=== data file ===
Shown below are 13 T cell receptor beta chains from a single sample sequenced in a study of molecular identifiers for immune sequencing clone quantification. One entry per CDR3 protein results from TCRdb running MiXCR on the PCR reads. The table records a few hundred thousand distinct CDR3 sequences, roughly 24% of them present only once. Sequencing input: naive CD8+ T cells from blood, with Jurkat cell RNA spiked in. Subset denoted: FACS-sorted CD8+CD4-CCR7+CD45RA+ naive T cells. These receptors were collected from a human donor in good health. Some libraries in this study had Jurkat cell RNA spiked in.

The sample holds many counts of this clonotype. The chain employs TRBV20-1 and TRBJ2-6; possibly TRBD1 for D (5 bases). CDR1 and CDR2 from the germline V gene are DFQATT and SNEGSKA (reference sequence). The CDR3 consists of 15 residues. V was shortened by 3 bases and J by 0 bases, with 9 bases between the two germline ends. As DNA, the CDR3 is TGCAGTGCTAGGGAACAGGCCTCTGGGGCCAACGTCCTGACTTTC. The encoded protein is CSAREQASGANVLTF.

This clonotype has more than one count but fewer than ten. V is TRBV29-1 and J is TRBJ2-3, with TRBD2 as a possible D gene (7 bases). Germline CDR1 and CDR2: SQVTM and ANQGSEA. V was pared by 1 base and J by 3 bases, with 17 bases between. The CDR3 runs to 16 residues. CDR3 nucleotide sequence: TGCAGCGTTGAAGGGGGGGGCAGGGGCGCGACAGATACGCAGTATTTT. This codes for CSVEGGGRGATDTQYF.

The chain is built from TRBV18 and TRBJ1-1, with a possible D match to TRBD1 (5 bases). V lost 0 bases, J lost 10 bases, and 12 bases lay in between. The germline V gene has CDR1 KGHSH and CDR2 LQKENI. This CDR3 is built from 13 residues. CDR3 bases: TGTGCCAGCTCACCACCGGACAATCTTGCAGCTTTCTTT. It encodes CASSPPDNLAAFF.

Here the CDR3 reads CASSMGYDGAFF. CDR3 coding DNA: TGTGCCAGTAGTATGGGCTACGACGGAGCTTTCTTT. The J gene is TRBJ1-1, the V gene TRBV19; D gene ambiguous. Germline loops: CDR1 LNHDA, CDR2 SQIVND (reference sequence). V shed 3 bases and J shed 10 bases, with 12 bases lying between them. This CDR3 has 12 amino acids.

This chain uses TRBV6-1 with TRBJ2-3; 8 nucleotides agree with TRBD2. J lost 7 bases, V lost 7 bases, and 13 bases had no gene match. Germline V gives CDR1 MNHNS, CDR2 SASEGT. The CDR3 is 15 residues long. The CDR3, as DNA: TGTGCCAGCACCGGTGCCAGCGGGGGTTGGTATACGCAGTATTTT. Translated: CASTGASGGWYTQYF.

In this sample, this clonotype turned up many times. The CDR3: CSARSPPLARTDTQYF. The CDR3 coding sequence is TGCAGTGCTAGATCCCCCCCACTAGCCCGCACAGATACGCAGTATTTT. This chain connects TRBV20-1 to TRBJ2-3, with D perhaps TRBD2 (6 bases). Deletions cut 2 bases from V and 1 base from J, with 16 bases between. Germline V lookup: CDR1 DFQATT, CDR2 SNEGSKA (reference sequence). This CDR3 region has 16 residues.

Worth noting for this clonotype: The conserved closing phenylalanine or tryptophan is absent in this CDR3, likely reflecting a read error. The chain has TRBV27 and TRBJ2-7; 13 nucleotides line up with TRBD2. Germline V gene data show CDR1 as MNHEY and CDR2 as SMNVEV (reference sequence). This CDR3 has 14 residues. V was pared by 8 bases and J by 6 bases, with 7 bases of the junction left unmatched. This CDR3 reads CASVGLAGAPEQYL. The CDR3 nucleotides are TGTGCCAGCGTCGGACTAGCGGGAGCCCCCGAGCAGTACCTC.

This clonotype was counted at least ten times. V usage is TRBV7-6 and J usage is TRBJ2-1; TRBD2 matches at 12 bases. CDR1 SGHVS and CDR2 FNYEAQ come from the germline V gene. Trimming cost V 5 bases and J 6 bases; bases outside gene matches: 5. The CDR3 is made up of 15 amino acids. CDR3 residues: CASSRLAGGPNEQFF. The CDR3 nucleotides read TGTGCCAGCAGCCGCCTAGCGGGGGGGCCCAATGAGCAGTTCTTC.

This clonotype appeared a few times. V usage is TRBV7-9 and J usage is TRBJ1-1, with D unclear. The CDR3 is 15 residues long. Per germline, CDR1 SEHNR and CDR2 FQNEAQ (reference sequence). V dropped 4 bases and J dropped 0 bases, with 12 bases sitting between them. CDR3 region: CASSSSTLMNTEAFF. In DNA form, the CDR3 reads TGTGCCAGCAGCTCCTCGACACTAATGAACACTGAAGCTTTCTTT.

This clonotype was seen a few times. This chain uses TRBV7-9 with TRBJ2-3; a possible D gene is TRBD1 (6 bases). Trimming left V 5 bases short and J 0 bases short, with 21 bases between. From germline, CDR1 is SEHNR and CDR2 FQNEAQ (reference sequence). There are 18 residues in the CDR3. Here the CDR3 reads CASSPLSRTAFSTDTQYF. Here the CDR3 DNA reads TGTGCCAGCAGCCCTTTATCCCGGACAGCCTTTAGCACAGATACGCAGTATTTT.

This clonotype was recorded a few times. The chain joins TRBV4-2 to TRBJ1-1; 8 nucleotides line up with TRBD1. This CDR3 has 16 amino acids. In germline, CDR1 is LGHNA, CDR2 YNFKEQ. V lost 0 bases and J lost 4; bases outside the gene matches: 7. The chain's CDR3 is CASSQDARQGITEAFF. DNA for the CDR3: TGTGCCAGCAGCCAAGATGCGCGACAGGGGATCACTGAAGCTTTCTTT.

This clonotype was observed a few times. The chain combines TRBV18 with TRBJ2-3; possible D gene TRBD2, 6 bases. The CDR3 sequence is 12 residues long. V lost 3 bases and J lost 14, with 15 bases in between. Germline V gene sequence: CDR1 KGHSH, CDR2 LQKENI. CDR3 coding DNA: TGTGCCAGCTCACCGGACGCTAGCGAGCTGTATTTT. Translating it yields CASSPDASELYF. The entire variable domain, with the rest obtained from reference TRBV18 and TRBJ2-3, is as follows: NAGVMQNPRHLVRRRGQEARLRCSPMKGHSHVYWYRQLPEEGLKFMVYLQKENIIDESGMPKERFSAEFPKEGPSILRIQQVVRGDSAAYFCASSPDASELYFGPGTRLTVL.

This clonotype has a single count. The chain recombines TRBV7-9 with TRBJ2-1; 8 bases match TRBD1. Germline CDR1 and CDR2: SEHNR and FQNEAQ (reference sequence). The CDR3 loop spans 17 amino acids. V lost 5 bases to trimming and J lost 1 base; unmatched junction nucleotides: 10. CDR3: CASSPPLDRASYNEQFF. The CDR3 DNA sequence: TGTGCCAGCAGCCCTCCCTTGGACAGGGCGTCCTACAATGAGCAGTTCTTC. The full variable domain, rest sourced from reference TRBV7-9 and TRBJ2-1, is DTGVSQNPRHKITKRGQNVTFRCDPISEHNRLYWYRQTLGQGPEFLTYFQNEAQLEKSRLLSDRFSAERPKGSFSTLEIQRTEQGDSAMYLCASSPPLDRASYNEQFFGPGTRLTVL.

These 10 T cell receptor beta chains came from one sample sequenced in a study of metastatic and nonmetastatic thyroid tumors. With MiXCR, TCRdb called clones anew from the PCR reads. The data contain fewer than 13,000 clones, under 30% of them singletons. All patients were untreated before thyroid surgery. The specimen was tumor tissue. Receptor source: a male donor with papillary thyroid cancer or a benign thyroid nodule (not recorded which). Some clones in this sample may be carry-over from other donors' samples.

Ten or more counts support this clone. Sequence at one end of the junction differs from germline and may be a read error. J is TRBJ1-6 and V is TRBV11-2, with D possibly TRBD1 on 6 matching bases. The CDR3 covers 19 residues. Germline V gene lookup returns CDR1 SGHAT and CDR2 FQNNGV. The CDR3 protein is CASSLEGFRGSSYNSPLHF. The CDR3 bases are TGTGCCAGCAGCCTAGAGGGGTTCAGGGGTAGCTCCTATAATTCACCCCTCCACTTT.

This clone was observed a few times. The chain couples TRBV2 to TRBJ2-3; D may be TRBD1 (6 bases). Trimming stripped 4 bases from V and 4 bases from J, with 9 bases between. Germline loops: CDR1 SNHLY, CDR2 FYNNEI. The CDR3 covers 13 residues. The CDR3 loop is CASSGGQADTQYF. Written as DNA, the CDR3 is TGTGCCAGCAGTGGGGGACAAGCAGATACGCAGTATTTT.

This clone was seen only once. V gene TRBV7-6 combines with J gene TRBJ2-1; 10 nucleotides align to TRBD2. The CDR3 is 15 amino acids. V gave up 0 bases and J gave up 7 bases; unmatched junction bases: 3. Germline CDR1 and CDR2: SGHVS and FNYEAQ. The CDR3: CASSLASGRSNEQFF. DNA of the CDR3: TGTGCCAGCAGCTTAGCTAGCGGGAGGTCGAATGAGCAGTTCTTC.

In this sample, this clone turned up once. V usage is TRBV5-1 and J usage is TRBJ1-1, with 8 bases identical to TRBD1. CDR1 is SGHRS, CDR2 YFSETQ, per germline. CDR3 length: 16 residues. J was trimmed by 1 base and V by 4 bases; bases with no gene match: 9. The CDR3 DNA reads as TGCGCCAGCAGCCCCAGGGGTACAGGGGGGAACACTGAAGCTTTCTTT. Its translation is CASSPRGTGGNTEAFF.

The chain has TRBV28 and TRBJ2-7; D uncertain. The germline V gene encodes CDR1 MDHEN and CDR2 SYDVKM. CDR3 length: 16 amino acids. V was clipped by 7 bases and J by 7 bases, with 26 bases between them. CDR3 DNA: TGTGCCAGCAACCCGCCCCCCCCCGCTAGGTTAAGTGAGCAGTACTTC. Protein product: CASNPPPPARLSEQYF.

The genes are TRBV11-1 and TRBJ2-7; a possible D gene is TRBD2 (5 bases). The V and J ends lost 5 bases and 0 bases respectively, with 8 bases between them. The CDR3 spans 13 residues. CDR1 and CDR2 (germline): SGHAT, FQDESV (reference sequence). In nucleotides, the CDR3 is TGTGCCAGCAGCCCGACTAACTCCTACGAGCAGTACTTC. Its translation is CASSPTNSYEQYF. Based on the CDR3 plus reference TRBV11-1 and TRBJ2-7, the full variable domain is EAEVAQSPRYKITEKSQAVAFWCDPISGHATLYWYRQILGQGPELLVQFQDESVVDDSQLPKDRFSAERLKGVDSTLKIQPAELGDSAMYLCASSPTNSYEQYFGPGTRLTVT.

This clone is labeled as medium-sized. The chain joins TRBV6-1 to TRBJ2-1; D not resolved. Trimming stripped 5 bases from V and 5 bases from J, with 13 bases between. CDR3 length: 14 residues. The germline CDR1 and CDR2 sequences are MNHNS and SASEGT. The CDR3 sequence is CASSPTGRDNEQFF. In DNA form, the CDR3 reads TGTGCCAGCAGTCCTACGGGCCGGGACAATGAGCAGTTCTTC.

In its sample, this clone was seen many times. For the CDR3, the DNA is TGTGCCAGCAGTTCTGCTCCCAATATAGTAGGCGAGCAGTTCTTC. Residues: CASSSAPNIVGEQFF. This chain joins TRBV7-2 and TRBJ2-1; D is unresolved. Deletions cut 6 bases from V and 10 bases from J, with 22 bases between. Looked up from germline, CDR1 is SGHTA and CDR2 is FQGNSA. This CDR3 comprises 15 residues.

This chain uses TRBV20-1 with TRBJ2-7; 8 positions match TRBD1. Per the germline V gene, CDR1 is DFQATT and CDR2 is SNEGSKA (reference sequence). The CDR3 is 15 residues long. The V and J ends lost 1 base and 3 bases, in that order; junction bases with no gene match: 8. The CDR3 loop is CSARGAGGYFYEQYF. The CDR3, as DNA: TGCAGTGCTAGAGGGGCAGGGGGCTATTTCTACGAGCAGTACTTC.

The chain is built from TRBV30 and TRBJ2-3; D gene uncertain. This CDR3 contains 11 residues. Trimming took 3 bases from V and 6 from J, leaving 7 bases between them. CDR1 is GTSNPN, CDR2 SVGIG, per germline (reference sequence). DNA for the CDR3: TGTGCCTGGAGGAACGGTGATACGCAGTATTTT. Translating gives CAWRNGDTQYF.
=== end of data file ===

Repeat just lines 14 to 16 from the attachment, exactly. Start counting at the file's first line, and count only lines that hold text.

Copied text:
This clonotype has a single count. The chain recombines TRBV7-9 with TRBJ2-1; 8 bases match TRBD1. Germline CDR1 and CDR2: SEHNR and FQNEAQ (reference sequence). The CDR3 loop spans 17 amino acids. V lost 5 bases to trimming and J lost 1 base; unmatched junction nucleotides: 10. CDR3: CASSPPLDRASYNEQFF. The CDR3 DNA sequence: TGTGCCAGCAGCCCTCCCTTGGACAGGGCGTCCTACAATGAGCAGTTCTTC. The full variable domain, rest sourced from reference TRBV7-9 and TRBJ2-1, is DTGVSQNPRHKITKRGQNVTFRCDPISEHNRLYWYRQTLGQGPEFLTYFQNEAQLEKSRLLSDRFSAERPKGSFSTLEIQRTEQGDSAMYLCASSPPLDRASYNEQFFGPGTRLTVL.

These 10 T cell receptor beta chains came from one sample sequenced in a study of metastatic and nonmetastatic thyroid tumors. With MiXCR, TCRdb called clones anew from the PCR reads. The data contain fewer than 13,000 clones, under 30% of them singletons. All patients were untreated before thyroid surgery. The specimen was tumor tissue. Receptor source: a male donor with papillary thyroid cancer or a benign thyroid nodule (not recorded which). Some clones in this sample may be carry-over from other donors' samples.

Ten or more counts support this clone. Sequence at one end of the junction differs from germline and may be a read error. J is TRBJ1-6 and V is TRBV11-2, with D possibly TRBD1 on 6 matching bases. The CDR3 covers 19 residues. Germline V gene lookup returns CDR1 SGHAT and CDR2 FQNNGV. The CDR3 protein is CASSLEGFRGSSYNSPLHF. The CDR3 bases are TGTGCCAGCAGCCTAGAGGGGTTCAGGGGTAGCTCCTATAATTCACCCCTCCACTTT.